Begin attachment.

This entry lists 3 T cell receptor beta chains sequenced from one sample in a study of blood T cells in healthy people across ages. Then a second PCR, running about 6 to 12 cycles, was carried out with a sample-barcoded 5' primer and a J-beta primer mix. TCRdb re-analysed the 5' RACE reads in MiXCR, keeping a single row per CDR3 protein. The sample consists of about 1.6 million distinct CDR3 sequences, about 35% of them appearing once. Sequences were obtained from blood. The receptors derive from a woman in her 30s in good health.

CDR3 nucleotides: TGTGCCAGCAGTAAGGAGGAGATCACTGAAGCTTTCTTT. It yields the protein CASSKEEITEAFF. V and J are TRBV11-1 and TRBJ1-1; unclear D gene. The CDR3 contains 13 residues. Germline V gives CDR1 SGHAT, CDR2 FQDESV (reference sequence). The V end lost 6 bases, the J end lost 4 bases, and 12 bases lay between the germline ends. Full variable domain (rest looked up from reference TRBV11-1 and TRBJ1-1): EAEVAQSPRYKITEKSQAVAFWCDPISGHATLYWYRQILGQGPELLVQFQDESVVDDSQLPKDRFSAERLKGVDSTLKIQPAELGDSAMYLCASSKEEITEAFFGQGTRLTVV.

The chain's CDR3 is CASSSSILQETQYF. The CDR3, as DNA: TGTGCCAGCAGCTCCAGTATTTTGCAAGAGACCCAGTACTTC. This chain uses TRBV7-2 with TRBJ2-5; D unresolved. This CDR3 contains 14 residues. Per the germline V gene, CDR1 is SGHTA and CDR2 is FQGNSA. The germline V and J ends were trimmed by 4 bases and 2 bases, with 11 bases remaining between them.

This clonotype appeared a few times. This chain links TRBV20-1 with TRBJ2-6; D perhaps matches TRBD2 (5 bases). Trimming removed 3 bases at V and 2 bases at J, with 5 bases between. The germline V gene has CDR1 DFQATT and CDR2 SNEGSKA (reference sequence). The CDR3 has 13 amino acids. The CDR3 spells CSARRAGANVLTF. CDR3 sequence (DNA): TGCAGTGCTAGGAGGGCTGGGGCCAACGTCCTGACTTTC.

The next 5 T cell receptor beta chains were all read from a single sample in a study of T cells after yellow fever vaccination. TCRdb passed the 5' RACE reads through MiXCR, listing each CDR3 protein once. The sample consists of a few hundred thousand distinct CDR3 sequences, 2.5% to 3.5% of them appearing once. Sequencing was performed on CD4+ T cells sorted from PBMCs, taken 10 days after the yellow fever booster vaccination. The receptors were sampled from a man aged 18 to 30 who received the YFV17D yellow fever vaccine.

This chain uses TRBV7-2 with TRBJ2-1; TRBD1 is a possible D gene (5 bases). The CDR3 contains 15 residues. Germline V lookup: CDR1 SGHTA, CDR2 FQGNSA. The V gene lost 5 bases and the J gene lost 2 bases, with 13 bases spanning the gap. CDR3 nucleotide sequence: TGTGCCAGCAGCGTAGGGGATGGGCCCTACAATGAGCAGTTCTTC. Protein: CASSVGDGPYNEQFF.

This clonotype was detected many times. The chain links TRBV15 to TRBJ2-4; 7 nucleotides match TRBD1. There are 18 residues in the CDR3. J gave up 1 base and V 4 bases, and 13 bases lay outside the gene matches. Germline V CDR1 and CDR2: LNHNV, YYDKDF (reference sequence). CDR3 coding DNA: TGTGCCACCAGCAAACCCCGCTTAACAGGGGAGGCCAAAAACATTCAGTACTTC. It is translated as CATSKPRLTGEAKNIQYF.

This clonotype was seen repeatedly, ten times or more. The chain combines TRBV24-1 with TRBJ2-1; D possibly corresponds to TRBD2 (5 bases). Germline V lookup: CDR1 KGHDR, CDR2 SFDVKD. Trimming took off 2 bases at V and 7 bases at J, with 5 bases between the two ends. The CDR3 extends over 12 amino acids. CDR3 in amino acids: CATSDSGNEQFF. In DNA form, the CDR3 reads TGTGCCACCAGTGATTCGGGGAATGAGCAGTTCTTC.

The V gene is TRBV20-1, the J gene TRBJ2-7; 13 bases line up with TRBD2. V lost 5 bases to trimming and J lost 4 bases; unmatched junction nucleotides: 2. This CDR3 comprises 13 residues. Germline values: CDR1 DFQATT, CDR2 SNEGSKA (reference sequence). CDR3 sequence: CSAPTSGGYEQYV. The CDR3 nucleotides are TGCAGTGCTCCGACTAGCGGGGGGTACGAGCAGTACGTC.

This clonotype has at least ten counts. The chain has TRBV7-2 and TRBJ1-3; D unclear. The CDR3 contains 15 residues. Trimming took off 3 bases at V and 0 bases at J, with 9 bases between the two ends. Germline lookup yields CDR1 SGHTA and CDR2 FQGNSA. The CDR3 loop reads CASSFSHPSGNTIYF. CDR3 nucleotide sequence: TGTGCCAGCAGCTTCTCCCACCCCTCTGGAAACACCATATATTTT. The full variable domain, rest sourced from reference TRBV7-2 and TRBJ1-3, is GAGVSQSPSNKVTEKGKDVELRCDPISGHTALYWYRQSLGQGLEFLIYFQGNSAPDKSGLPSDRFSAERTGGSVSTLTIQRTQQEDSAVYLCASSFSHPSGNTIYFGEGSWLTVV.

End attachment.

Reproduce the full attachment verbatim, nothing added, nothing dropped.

This entry lists 3 T cell receptor beta chains sequenced from one sample in a study of blood T cells in healthy people across ages. Then a second PCR, running about 6 to 12 cycles, was carried out with a sample-barcoded 5' primer and a J-beta primer mix. TCRdb re-analysed the 5' RACE reads in MiXCR, keeping a single row per CDR3 protein. The sample consists of about 1.6 million distinct CDR3 sequences, about 35% of them appearing once. Sequences were obtained from blood. The receptors derive from a woman in her 30s in good health.

CDR3 nucleotides: TGTGCCAGCAGTAAGGAGGAGATCACTGAAGCTTTCTTT. It yields the protein CASSKEEITEAFF. V and J are TRBV11-1 and TRBJ1-1; unclear D gene. The CDR3 contains 13 residues. Germline V gives CDR1 SGHAT, CDR2 FQDESV (reference sequence). The V end lost 6 bases, the J end lost 4 bases, and 12 bases lay between the germline ends. Full variable domain (rest looked up from reference TRBV11-1 and TRBJ1-1): EAEVAQSPRYKITEKSQAVAFWCDPISGHATLYWYRQILGQGPELLVQFQDESVVDDSQLPKDRFSAERLKGVDSTLKIQPAELGDSAMYLCASSKEEITEAFFGQGTRLTVV.

The chain's CDR3 is CASSSSILQETQYF. The CDR3, as DNA: TGTGCCAGCAGCTCCAGTATTTTGCAAGAGACCCAGTACTTC. This chain uses TRBV7-2 with TRBJ2-5; D unresolved. This CDR3 contains 14 residues. Per the germline V gene, CDR1 is SGHTA and CDR2 is FQGNSA. The germline V and J ends were trimmed by 4 bases and 2 bases, with 11 bases remaining between them.

This clonotype appeared a few times. This chain links TRBV20-1 with TRBJ2-6; D perhaps matches TRBD2 (5 bases). Trimming removed 3 bases at V and 2 bases at J, with 5 bases between. The germline V gene has CDR1 DFQATT and CDR2 SNEGSKA (reference sequence). The CDR3 has 13 amino acids. The CDR3 spells CSARRAGANVLTF. CDR3 sequence (DNA): TGCAGTGCTAGGAGGGCTGGGGCCAACGTCCTGACTTTC.

The next 5 T cell receptor beta chains were all read from a single sample in a study of T cells after yellow fever vaccination. TCRdb passed the 5' RACE reads through MiXCR, listing each CDR3 protein once. The sample consists of a few hundred thousand distinct CDR3 sequences, 2.5% to 3.5% of them appearing once. Sequencing was performed on CD4+ T cells sorted from PBMCs, taken 10 days after the yellow fever booster vaccination. The receptors were sampled from a man aged 18 to 30 who received the YFV17D yellow fever vaccine.

This chain uses TRBV7-2 with TRBJ2-1; TRBD1 is a possible D gene (5 bases). The CDR3 contains 15 residues. Germline V lookup: CDR1 SGHTA, CDR2 FQGNSA. The V gene lost 5 bases and the J gene lost 2 bases, with 13 bases spanning the gap. CDR3 nucleotide sequence: TGTGCCAGCAGCGTAGGGGATGGGCCCTACAATGAGCAGTTCTTC. Protein: CASSVGDGPYNEQFF.

This clonotype was detected many times. The chain links TRBV15 to TRBJ2-4; 7 nucleotides match TRBD1. There are 18 residues in the CDR3. J gave up 1 base and V 4 bases, and 13 bases lay outside the gene matches. Germline V CDR1 and CDR2: LNHNV, YYDKDF (reference sequence). CDR3 coding DNA: TGTGCCACCAGCAAACCCCGCTTAACAGGGGAGGCCAAAAACATTCAGTACTTC. It is translated as CATSKPRLTGEAKNIQYF.

This clonotype was seen repeatedly, ten times or more. The chain combines TRBV24-1 with TRBJ2-1; D possibly corresponds to TRBD2 (5 bases). Germline V lookup: CDR1 KGHDR, CDR2 SFDVKD. Trimming took off 2 bases at V and 7 bases at J, with 5 bases between the two ends. The CDR3 extends over 12 amino acids. CDR3 in amino acids: CATSDSGNEQFF. In DNA form, the CDR3 reads TGTGCCACCAGTGATTCGGGGAATGAGCAGTTCTTC.

The V gene is TRBV20-1, the J gene TRBJ2-7; 13 bases line up with TRBD2. V lost 5 bases to trimming and J lost 4 bases; unmatched junction nucleotides: 2. This CDR3 comprises 13 residues. Germline values: CDR1 DFQATT, CDR2 SNEGSKA (reference sequence). CDR3 sequence: CSAPTSGGYEQYV. The CDR3 nucleotides are TGCAGTGCTCCGACTAGCGGGGGGTACGAGCAGTACGTC.

This clonotype has at least ten counts. The chain has TRBV7-2 and TRBJ1-3; D unclear. The CDR3 contains 15 residues. Trimming took off 3 bases at V and 0 bases at J, with 9 bases between the two ends. Germline lookup yields CDR1 SGHTA and CDR2 FQGNSA. The CDR3 loop reads CASSFSHPSGNTIYF. CDR3 nucleotide sequence: TGTGCCAGCAGCTTCTCCCACCCCTCTGGAAACACCATATATTTT. The full variable domain, rest sourced from reference TRBV7-2 and TRBJ1-3, is GAGVSQSPSNKVTEKGKDVELRCDPISGHTALYWYRQSLGQGLEFLIYFQGNSAPDKSGLPSDRFSAERTGGSVSTLTIQRTQQEDSAVYLCASSFSHPSGNTIYFGEGSWLTVV.